On Being Academic (Or Not!)

Here's the thing: I'm not a very academic person.  And by that I mean, quite simply, that I'm just not very into academics.

I read this post recently, by a grown unschooler who states that "many grown homeschoolers are wide-ranging academics on the side, but most people are not. That’s a problem."

I'm inclined to agree with him that many older and grown unschoolers seem to be pretty into academics, though that might just be my perception. Because there have definitely been times when I've felt a bit out of place, or really self-conscious at the very least, because of my lack of interest in more academic pursuits, when among, or in discussions online about, older unschoolers.  It does sometimes seem like most unschoolers hit a certain age, and go all academic suddenly, and like maybe I just missed that.  Was it supposed to happen?  Am I lacking something?  Will people think less of me??  So says my insecure self, though I know it's unlikely either that I'm missing anything or that people will think any less of me for it!

And when I say it could quite likely just be my personal perception, I say that because as recently as yesterday, an unschooling friend commented that she's felt left out at times because she's really into academics, and it seems to her that most grown unschoolers are going on grand adventures instead!  Which says to me that it really just is a matter of perception...

However, I do take issue with is the author's assertion that not being an academic is a problem.  I'm really not an academic: you won't find me "sourcing obscure books, visiting research libraries, conducting experiments or doing field research."  What you will find me doing is dancing around barefoot; reading fantasy novels; writing blog posts; daydreaming; having really long and interesting discussions about oppression, patriarchy, anarchy, control, and similar jazz; reading books and articles and posts on unschooling and freedom-based education; drinking tea at cafes...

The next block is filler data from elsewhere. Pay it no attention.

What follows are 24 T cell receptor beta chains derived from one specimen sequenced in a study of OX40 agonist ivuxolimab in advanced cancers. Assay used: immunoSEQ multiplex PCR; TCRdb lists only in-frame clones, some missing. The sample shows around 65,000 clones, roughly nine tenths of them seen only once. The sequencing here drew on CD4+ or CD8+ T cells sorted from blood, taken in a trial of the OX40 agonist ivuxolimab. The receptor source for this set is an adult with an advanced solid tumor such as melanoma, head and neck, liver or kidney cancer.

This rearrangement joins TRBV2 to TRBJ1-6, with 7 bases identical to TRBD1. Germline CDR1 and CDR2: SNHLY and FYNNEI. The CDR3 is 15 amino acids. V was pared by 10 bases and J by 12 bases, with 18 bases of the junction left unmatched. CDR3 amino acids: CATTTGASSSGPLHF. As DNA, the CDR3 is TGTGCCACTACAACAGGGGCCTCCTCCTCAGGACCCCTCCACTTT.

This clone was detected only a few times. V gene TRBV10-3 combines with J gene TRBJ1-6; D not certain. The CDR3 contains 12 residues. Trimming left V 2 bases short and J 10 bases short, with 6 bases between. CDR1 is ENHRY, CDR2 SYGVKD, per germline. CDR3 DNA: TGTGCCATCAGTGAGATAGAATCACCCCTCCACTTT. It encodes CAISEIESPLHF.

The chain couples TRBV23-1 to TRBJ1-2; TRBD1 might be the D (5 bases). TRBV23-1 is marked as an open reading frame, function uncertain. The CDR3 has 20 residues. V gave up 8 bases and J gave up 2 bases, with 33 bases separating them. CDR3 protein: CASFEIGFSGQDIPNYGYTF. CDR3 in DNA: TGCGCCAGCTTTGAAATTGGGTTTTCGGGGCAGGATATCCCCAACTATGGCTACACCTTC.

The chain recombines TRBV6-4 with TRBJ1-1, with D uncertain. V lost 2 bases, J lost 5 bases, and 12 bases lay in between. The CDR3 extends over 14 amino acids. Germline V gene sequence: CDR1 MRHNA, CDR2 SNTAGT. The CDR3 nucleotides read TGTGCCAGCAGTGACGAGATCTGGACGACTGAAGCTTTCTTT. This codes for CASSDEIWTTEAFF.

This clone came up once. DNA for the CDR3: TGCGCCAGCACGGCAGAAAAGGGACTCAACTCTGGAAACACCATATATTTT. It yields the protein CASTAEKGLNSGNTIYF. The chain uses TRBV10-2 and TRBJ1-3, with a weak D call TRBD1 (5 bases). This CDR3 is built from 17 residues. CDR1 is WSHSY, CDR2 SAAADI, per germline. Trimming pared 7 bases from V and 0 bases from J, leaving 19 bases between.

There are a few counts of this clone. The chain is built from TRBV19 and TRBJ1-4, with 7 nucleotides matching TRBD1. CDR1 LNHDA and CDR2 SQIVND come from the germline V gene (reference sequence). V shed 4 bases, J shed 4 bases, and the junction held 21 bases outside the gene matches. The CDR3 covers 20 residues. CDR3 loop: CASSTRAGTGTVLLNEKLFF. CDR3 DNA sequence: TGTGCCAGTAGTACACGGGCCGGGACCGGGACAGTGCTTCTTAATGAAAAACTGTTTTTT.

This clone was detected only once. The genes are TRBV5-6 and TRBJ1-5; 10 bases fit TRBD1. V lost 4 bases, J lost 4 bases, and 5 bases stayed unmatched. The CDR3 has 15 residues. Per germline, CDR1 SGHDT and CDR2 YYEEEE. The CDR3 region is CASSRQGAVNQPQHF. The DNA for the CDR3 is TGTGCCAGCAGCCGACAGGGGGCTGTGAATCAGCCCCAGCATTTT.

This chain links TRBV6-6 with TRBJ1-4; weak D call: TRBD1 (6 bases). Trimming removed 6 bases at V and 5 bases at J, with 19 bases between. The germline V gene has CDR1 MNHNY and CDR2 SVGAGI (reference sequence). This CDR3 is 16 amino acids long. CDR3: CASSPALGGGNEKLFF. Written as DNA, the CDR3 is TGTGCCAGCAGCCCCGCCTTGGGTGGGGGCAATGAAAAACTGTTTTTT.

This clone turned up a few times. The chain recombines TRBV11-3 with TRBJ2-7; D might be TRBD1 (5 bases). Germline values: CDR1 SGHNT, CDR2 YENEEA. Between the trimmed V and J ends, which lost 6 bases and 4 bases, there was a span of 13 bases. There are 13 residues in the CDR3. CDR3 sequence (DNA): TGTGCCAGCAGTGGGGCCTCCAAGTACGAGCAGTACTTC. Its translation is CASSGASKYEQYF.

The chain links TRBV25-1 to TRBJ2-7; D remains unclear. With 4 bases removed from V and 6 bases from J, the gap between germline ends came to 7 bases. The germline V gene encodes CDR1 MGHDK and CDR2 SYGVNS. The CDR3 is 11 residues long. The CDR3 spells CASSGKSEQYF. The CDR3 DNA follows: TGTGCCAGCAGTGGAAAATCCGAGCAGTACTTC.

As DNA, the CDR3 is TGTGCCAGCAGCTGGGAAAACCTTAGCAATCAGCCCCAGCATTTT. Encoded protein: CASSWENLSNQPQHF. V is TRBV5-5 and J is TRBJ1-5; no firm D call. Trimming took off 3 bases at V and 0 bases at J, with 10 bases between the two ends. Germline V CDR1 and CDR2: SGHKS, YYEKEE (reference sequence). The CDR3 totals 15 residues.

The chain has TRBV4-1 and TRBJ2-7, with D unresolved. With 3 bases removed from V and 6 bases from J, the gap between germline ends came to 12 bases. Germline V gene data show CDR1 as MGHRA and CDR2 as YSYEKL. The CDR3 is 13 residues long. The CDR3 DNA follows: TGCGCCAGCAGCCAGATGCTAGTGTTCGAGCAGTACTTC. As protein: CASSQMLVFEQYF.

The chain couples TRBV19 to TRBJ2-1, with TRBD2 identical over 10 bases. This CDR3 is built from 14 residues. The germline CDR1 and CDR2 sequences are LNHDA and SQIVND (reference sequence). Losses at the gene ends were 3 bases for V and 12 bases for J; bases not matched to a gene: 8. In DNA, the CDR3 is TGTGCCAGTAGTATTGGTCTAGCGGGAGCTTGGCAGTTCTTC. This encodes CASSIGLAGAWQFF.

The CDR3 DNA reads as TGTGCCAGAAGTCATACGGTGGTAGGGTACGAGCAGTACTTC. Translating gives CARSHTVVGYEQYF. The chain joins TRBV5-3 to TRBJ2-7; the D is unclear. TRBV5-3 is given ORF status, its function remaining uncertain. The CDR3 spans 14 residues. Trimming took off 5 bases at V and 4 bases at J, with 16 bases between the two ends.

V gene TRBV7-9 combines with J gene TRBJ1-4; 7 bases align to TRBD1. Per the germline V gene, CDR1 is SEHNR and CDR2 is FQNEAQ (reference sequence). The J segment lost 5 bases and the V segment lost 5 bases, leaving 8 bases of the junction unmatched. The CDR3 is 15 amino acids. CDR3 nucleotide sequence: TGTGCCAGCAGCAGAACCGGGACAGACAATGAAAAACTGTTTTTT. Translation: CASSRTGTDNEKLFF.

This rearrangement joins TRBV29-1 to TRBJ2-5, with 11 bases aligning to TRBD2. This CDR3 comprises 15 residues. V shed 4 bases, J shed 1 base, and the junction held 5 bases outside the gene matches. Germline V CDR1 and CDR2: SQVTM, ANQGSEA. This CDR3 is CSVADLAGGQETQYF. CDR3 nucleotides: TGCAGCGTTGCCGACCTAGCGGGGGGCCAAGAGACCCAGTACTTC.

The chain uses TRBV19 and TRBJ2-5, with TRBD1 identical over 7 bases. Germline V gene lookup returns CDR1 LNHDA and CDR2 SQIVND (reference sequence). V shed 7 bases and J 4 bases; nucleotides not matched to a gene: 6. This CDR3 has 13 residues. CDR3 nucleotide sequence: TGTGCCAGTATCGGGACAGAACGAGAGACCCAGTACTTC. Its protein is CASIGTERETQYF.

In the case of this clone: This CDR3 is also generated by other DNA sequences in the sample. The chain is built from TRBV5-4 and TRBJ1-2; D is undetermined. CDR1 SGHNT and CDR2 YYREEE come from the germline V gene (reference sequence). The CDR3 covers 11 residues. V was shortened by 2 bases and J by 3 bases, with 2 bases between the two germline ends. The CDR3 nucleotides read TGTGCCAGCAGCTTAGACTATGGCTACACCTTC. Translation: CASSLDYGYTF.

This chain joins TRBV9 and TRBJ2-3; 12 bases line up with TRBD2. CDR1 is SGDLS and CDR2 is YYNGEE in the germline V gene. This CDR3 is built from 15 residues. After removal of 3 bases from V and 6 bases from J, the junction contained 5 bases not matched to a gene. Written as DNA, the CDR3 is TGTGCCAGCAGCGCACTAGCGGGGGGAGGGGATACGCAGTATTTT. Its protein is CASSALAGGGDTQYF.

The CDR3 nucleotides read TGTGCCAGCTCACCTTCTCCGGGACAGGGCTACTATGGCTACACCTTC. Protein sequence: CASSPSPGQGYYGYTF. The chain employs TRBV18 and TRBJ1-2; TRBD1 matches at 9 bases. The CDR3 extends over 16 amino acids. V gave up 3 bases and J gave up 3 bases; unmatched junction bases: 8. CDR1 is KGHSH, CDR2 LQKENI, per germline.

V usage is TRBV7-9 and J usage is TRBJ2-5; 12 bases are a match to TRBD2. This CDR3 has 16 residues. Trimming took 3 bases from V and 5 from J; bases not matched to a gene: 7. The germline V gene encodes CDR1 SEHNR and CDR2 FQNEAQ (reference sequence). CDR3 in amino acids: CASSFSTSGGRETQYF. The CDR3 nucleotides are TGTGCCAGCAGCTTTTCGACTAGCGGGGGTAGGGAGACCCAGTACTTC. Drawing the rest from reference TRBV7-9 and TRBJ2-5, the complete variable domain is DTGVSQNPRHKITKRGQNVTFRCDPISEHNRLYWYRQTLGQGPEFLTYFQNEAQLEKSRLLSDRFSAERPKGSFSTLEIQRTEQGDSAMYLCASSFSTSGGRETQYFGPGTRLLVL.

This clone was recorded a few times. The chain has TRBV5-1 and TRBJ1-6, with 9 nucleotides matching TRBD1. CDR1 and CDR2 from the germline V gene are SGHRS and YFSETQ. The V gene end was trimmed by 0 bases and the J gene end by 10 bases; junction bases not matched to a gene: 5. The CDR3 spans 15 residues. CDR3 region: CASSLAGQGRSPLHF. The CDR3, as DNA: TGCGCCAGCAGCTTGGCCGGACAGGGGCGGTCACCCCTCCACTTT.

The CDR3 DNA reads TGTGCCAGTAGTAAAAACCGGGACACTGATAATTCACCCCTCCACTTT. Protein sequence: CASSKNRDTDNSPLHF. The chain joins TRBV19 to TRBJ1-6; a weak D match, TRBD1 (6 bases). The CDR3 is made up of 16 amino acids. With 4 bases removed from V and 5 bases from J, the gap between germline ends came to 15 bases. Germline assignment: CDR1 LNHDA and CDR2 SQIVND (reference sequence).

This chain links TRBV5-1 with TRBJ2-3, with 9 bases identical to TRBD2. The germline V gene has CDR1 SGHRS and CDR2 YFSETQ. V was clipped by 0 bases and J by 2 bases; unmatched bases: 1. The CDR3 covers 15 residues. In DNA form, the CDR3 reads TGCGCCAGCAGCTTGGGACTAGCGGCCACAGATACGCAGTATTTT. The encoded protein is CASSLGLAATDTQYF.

I'd much rather read about dragons than Renaissance history. (Source)

I think one of the most important aspects of the unschooling philosophy is the realization that no one type of learning is more valuable than any other.  There isn't a hierarchy of value, with the most academic subjects at the top, and the least academic at the bottom.  And choosing to delve deeply into a subject is no better than choosing to look only briefly into it (the point should be sating your interest, however in-depth or not that interest turns out to be).

Sure, sometimes I let insecurity creep in (well, okay, a lot of times), but I really do believe absolutely and completely that all learning has value.  And that whatever I (or anyone else) decide to do with my time, be it studying biology, hiking, learning Latin, watching bugs crawl up stalks of grass, or (even!) playing video games, it all has value.

Now I think it's time for me to go read the fantasy novel I'm in the middle of...

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